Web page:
FIGURE 7. Area Under the Curve.

I believe the rationale is, the more the colored area covers, or the bigger the AUC value, the better overall performance one could expect from the classifier. As the area grows bigger, the more the classifier is able to separate true positives from false positives at different threshold values.

## Uses for AUC/ROC

To me, AUC seems most useful in evaluating and comparing different machine learning algorithms. Which is also what I recall seeing it being used for. In such cases, the higher the AUC, the better overall performance you would get from the algorithm. You can then boast in your paper about having a higher overall performance metric than some other random choice.

ROC I see as mostly useful for providing extra information and an overview to help evaluate options for TPR vs FPR in different threshold configurations for a classifier. The choice and interpretation depends on the use case, of course. The usual use case in this domain is doing a test for cancer. You want to maximize your TPR so you miss out on fewer people with cancer. You can then look for your optimal location of the ROC curve to climb onto, with regards to the cost vs possibly missed cases. So you would want a high TPR there, as far as you can afford I guess. You might have a higher FPR but such is the tradeoff. In this case, the threshold would likely be lower rather than higher.

It seems harder to find examples of optimizing for low FPR with the tradeof being lower TPR as well. Perhaps one could look onto the Kaggle competitions, and pick, for example, the topic of targeted advertising. For lower FPR, you could set a higher threshold rather than lower. But your usecase could be pretty much anything, I guess.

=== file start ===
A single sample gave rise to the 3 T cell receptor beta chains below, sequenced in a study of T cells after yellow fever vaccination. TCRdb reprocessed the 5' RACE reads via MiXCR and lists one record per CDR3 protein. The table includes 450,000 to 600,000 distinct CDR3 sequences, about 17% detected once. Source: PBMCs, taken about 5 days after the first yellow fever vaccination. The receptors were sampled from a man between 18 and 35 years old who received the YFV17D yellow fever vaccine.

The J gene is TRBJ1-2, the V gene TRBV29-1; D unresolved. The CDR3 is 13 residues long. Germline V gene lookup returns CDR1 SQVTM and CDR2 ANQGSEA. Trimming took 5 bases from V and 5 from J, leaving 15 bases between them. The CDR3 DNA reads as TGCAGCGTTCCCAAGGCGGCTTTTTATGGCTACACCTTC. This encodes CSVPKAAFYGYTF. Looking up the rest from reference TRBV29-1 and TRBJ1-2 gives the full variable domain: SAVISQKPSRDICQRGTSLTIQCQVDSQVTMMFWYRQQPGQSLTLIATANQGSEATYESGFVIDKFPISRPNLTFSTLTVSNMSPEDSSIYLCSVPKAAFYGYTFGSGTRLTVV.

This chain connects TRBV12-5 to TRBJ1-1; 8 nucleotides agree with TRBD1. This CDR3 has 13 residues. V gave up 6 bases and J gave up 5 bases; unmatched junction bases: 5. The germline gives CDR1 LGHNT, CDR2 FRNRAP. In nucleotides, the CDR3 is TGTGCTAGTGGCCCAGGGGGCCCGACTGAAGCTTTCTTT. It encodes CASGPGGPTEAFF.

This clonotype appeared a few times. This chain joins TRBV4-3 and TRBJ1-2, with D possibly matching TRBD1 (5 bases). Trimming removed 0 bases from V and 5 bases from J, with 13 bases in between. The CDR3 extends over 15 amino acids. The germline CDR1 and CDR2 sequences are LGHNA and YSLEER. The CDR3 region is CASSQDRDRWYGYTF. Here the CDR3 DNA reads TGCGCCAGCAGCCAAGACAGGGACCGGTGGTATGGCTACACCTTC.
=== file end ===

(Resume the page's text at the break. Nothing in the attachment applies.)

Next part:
Like I said, recently I have been looking into Spark and some algorithms seem to only give out the estimation as an AUC metric. Which is a bit odd but I guess there is some clever reason for that. I have not looked too deep into that aspect of Spark yet, probably I am just missing the right magical invocations to get all the other scores.

Some special cases are also discussed, for example, in the Fawcett paper. At some point in the curve, one classifier might have a higher point in ROC space even if having overall lower AUC value. So that some threshold would have higher value on one classifier, while other thresholds lower for the same (classifier) pair.Â Similarly, AUC can be higher overall but a specific classifier still better for a specific use case. Sounds a bit theoretical, but interesting.

### Why is it called Receiver Operator Characteristic (ROC)?

You can easily find information on the ROC curve history referencing their origins in world war 2 and radar signal detection theory. Wikipedia ROC article has some start of this history, but is quite short. As usual, Stackexchange gives a good reference. The 1953 article seems paywalled, and I do not have access. This short description describes it as being used to measure the ability of a radio receiver to produce quality readings and enabling the operator to distinguish between false positives and true positives.

Elsewhere I read it originated from Pearl Harbour attack during WW2, where they tried to analyze why the radar operators failed to see incoming attack aircraft. What do I know. The internet is full of one-liner descriptions on this topic, all circling around the same definitions but never going into sufficient details.

### Conclusions

Well the conclusion is that this was way too long post on a simple term. And trying to read it, it is not even that clearly written. But that is what I got. It helped me think about the topic and clarify and verify what it really is. Good luck.